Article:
Learning from the Pandemic: The Luxury Cruise Market Take

While the luxury brands were hit by the crisis situation in different ways, all of them faced similar challenges, which included service suspension, travel restrictions and change of the public’s perception, according to executives speaking in Miami last week.

The cruise lines, however, managed to emerge stronger and more prepared, learning from the issues, including one new brand that is set to debut in 2023.

Chris Austin, U.S. Chief Sales Officer for Explora Journeys, MSC Cruises’ new luxury brand, pointed to MSC’s restart in Europe, which pioneered the cruise service resumption globally.

“There will be learning from that, which obviously Explora Journeys will be able to embrace,” he said.

While the design for MSC’s new luxury brand and product began before the pandemic, the current situation may lead to changes in the final outcome.

“The requirement for privacy has elevated,” Austin said, noting the importance of designing ships that can deliver it, using, for example, “access to smaller spaces.”

“I think we used our time very wisely during all that (period),” he added.  

Silversea Cruises, on the other hand, had two ships in final stages of construction when the pandemic first broke.

Dealing with it during the period was “quite different,” according to Roberto Martinoli, Silversea’s President and CEO.

With travel restrictions in place, technicians who would usually go aboard the ships to evaluate systems and equipment had to do so through video calls, he said.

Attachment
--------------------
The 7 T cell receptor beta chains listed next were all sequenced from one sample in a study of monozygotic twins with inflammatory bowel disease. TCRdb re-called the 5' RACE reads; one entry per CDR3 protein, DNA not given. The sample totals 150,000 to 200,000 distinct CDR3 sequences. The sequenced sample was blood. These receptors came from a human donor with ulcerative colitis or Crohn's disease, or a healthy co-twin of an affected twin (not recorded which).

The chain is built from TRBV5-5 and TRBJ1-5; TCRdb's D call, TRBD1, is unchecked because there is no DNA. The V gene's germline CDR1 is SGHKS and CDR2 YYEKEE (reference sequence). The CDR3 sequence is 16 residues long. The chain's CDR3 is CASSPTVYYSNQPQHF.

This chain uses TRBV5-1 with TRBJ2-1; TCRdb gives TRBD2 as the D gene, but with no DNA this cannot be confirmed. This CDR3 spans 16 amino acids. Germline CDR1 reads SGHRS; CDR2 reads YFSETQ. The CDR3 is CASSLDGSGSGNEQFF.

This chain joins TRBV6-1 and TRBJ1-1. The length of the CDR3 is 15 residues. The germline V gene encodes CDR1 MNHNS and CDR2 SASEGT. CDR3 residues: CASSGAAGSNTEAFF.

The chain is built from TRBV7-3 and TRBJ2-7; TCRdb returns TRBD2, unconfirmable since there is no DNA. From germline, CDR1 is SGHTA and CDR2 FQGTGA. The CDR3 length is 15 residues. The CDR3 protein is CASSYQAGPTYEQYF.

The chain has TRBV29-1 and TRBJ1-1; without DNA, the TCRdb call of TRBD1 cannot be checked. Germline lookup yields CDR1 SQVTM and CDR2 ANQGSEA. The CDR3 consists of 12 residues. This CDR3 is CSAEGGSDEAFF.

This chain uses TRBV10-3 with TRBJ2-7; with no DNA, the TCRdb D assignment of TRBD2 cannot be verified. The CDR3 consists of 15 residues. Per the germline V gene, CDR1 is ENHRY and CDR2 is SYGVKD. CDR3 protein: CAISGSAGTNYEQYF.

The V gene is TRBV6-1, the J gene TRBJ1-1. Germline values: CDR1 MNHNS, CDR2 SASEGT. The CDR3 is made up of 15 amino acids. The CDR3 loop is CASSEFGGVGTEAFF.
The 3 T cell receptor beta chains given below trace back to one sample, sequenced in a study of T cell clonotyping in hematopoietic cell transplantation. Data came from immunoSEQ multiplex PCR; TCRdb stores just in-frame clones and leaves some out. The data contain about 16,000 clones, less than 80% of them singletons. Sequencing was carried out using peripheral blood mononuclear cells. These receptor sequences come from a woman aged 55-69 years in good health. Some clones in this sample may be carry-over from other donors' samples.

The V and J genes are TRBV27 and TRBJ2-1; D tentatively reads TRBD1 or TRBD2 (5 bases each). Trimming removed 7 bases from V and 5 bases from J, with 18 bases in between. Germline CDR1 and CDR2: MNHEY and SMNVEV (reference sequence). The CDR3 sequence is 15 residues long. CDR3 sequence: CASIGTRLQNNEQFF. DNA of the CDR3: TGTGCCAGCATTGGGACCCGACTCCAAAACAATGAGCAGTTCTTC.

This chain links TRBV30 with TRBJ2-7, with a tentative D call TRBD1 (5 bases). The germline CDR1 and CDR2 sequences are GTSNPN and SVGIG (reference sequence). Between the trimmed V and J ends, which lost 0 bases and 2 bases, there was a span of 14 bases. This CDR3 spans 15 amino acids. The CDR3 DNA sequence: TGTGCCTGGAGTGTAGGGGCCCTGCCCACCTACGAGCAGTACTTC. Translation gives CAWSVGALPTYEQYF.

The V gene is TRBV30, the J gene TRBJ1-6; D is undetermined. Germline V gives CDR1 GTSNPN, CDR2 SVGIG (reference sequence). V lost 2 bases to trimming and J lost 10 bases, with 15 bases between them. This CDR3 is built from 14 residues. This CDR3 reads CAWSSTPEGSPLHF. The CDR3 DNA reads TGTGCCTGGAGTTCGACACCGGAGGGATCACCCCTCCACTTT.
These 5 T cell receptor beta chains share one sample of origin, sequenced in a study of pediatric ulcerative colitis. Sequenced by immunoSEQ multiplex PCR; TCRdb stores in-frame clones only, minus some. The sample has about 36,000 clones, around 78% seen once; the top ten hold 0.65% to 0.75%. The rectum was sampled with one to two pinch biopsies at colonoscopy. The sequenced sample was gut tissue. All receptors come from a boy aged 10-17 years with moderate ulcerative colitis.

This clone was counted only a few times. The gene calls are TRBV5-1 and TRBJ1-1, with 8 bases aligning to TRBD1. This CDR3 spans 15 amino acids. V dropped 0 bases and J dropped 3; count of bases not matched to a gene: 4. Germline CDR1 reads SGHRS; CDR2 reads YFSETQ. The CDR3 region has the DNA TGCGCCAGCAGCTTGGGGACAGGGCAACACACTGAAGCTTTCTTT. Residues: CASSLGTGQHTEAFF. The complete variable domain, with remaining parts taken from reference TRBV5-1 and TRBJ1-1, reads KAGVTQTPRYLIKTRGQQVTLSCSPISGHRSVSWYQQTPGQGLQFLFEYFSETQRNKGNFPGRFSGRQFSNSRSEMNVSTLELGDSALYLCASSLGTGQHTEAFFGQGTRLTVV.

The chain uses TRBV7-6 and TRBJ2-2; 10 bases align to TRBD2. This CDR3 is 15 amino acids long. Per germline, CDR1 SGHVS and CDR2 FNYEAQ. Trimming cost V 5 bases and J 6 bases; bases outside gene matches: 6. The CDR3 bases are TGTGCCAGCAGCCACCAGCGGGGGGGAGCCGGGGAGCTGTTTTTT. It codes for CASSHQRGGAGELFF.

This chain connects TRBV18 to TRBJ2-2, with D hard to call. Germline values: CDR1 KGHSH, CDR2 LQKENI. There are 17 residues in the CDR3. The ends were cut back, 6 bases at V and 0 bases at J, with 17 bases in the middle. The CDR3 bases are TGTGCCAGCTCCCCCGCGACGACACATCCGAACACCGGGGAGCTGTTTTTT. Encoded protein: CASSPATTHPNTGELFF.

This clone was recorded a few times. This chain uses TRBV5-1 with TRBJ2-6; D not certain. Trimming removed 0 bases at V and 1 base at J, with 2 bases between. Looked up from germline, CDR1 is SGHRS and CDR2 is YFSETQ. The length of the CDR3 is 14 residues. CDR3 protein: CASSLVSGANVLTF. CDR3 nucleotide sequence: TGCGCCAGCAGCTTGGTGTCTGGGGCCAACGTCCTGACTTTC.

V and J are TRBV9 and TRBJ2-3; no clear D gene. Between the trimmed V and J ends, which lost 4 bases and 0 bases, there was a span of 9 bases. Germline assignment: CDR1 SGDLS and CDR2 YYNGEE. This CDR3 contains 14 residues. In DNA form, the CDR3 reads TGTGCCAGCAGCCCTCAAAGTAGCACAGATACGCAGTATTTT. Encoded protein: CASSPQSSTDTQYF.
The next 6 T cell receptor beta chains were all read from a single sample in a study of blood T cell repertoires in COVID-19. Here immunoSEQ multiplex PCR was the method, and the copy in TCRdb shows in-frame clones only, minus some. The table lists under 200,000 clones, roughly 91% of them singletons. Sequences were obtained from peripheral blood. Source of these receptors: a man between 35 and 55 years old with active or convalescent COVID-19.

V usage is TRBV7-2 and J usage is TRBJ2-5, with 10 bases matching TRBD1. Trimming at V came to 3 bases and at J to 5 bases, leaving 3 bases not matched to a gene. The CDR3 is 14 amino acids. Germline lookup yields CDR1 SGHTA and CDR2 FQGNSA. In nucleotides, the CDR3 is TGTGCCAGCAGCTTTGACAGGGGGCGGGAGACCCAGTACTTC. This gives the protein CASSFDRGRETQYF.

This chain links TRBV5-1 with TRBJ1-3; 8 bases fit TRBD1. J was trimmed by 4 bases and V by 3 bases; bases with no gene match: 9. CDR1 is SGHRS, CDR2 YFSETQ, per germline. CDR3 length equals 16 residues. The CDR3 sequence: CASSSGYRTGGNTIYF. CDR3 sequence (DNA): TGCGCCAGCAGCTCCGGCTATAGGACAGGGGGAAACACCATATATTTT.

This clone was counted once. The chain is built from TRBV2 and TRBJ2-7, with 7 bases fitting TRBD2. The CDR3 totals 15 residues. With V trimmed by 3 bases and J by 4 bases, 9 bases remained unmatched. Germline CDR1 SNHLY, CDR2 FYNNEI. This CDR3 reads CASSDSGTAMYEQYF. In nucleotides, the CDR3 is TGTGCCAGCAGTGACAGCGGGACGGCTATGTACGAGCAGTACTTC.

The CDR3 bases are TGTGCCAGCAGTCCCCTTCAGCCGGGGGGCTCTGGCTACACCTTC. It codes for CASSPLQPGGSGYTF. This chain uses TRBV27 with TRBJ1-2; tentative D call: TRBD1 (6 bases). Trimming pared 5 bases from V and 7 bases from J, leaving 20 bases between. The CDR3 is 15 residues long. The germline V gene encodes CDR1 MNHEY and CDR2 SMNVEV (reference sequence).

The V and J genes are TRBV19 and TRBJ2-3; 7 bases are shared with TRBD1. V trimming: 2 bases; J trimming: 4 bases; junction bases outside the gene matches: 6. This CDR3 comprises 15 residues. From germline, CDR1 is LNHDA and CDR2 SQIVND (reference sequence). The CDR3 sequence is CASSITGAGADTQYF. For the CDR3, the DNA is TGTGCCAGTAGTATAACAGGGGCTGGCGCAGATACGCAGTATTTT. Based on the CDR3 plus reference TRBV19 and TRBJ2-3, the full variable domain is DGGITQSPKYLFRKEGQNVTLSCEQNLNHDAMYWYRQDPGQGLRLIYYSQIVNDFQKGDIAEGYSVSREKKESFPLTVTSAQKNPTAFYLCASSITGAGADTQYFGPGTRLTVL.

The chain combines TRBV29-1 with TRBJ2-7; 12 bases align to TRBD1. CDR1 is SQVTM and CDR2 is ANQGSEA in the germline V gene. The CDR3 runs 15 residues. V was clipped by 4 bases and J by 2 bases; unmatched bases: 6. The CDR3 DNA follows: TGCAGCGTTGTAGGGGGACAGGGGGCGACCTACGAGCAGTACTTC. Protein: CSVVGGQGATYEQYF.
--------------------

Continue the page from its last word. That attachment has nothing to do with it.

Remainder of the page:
By working with those solutions, the vessels were delivered without “much delay,” Martinoli noted.

“It’s been a learning curve but the most significant thing, was to see the flexibility of the shipyards, who were able to continue the construction processes with a lot of challenges, using these new ways of doing business,” he added.

Delivered in 2020, both the Silver Origin and the Silver Moon only saw their first groups of passengers in mid-2021.

“The weird thing was to have a brand-new ship delivered to you and have nothing to do with it … we had to understand how to manage that, a way to lay them up, waiting for things to go back to normal,” he said.

Ponant’s Americas CEO, Navin Sawhney highlighted the role of the industry’s crew members during the pandemic period.

“We are all very grateful to have people who are passionate about becoming part of the cruise business and rise to the occasion, sometimes in quite short notice and going through enormous amounts of regulations,” he said.

The biggest takeaway of the pandemic, Sawhney noted, might be an opportunity to reflect on the present and future of the industry.

“Half a century ago, people gave up on cruise and didn’t think the line of business would survive,” he said.

“And yet cruising rose and, by itself, has adapted and expanded in so many different ways,” he continued, citing large ships, expedition ships, family cruising and more. “That’s a tremendous testament of the resiliency of our industry.”

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